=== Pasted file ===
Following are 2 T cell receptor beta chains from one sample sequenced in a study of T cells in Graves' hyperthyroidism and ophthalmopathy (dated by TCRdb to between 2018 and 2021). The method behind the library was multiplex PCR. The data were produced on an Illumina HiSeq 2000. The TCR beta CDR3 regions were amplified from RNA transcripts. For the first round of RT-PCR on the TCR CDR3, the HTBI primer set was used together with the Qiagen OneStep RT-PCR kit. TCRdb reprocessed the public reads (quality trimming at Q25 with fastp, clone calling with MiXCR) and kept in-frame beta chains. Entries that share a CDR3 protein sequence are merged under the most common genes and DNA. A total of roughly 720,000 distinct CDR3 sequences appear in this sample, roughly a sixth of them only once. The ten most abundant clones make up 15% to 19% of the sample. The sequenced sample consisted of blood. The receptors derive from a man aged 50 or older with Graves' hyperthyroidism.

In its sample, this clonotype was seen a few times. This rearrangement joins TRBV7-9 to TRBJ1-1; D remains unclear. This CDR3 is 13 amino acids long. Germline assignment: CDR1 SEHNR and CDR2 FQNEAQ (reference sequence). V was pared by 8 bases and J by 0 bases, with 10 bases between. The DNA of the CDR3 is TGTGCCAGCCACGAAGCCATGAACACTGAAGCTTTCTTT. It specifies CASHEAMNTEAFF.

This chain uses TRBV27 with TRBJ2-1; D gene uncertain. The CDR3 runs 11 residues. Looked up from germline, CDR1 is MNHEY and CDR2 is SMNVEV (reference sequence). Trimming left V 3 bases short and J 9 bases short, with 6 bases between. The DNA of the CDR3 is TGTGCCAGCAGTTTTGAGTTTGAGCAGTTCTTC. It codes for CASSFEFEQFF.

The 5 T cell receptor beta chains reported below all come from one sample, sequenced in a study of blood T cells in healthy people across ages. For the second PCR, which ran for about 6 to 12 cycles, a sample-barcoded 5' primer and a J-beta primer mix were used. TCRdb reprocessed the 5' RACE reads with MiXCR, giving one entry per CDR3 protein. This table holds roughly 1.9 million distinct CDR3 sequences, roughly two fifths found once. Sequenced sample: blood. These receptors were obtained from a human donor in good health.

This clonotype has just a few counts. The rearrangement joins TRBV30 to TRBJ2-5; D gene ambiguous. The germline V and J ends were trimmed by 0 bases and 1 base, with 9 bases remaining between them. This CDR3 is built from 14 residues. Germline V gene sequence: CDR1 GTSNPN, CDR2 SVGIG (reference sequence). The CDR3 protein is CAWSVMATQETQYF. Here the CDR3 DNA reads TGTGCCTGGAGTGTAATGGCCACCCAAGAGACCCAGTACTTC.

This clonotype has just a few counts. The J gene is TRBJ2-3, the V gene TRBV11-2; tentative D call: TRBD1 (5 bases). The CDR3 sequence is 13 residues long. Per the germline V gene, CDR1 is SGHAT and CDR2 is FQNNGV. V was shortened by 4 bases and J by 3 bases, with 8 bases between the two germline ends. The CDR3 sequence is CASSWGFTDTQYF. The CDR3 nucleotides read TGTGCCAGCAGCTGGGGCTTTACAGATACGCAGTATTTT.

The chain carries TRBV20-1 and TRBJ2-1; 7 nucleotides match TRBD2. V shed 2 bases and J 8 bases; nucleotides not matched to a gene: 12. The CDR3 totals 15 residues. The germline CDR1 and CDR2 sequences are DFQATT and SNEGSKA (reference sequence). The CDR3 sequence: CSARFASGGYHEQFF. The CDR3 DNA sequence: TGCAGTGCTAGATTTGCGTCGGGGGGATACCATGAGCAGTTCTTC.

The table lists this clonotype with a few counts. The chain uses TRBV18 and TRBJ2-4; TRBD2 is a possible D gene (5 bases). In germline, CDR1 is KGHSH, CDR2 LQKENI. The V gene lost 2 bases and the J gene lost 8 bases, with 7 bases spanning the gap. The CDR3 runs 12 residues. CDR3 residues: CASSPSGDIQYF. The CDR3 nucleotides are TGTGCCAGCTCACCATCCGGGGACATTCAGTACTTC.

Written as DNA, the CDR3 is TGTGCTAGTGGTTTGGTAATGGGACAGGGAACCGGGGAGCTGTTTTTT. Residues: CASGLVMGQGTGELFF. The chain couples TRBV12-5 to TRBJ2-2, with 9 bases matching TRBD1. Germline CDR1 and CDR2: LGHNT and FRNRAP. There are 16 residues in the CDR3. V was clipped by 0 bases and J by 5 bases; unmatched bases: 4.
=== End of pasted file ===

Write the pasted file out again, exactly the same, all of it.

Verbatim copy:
Following are 2 T cell receptor beta chains from one sample sequenced in a study of T cells in Graves' hyperthyroidism and ophthalmopathy (dated by TCRdb to between 2018 and 2021). The method behind the library was multiplex PCR. The data were produced on an Illumina HiSeq 2000. The TCR beta CDR3 regions were amplified from RNA transcripts. For the first round of RT-PCR on the TCR CDR3, the HTBI primer set was used together with the Qiagen OneStep RT-PCR kit. TCRdb reprocessed the public reads (quality trimming at Q25 with fastp, clone calling with MiXCR) and kept in-frame beta chains. Entries that share a CDR3 protein sequence are merged under the most common genes and DNA. A total of roughly 720,000 distinct CDR3 sequences appear in this sample, roughly a sixth of them only once. The ten most abundant clones make up 15% to 19% of the sample. The sequenced sample consisted of blood. The receptors derive from a man aged 50 or older with Graves' hyperthyroidism.

In its sample, this clonotype was seen a few times. This rearrangement joins TRBV7-9 to TRBJ1-1; D remains unclear. This CDR3 is 13 amino acids long. Germline assignment: CDR1 SEHNR and CDR2 FQNEAQ (reference sequence). V was pared by 8 bases and J by 0 bases, with 10 bases between. The DNA of the CDR3 is TGTGCCAGCCACGAAGCCATGAACACTGAAGCTTTCTTT. It specifies CASHEAMNTEAFF.

This chain uses TRBV27 with TRBJ2-1; D gene uncertain. The CDR3 runs 11 residues. Looked up from germline, CDR1 is MNHEY and CDR2 is SMNVEV (reference sequence). Trimming left V 3 bases short and J 9 bases short, with 6 bases between. The DNA of the CDR3 is TGTGCCAGCAGTTTTGAGTTTGAGCAGTTCTTC. It codes for CASSFEFEQFF.

The 5 T cell receptor beta chains reported below all come from one sample, sequenced in a study of blood T cells in healthy people across ages. For the second PCR, which ran for about 6 to 12 cycles, a sample-barcoded 5' primer and a J-beta primer mix were used. TCRdb reprocessed the 5' RACE reads with MiXCR, giving one entry per CDR3 protein. This table holds roughly 1.9 million distinct CDR3 sequences, roughly two fifths found once. Sequenced sample: blood. These receptors were obtained from a human donor in good health.

This clonotype has just a few counts. The rearrangement joins TRBV30 to TRBJ2-5; D gene ambiguous. The germline V and J ends were trimmed by 0 bases and 1 base, with 9 bases remaining between them. This CDR3 is built from 14 residues. Germline V gene sequence: CDR1 GTSNPN, CDR2 SVGIG (reference sequence). The CDR3 protein is CAWSVMATQETQYF. Here the CDR3 DNA reads TGTGCCTGGAGTGTAATGGCCACCCAAGAGACCCAGTACTTC.

This clonotype has just a few counts. The J gene is TRBJ2-3, the V gene TRBV11-2; tentative D call: TRBD1 (5 bases). The CDR3 sequence is 13 residues long. Per the germline V gene, CDR1 is SGHAT and CDR2 is FQNNGV. V was shortened by 4 bases and J by 3 bases, with 8 bases between the two germline ends. The CDR3 sequence is CASSWGFTDTQYF. The CDR3 nucleotides read TGTGCCAGCAGCTGGGGCTTTACAGATACGCAGTATTTT.

The chain carries TRBV20-1 and TRBJ2-1; 7 nucleotides match TRBD2. V shed 2 bases and J 8 bases; nucleotides not matched to a gene: 12. The CDR3 totals 15 residues. The germline CDR1 and CDR2 sequences are DFQATT and SNEGSKA (reference sequence). The CDR3 sequence: CSARFASGGYHEQFF. The CDR3 DNA sequence: TGCAGTGCTAGATTTGCGTCGGGGGGATACCATGAGCAGTTCTTC.

The table lists this clonotype with a few counts. The chain uses TRBV18 and TRBJ2-4; TRBD2 is a possible D gene (5 bases). In germline, CDR1 is KGHSH, CDR2 LQKENI. The V gene lost 2 bases and the J gene lost 8 bases, with 7 bases spanning the gap. The CDR3 runs 12 residues. CDR3 residues: CASSPSGDIQYF. The CDR3 nucleotides are TGTGCCAGCTCACCATCCGGGGACATTCAGTACTTC.

Written as DNA, the CDR3 is TGTGCTAGTGGTTTGGTAATGGGACAGGGAACCGGGGAGCTGTTTTTT. Residues: CASGLVMGQGTGELFF. The chain couples TRBV12-5 to TRBJ2-2, with 9 bases matching TRBD1. Germline CDR1 and CDR2: LGHNT and FRNRAP. There are 16 residues in the CDR3. V was clipped by 0 bases and J by 5 bases; unmatched bases: 4.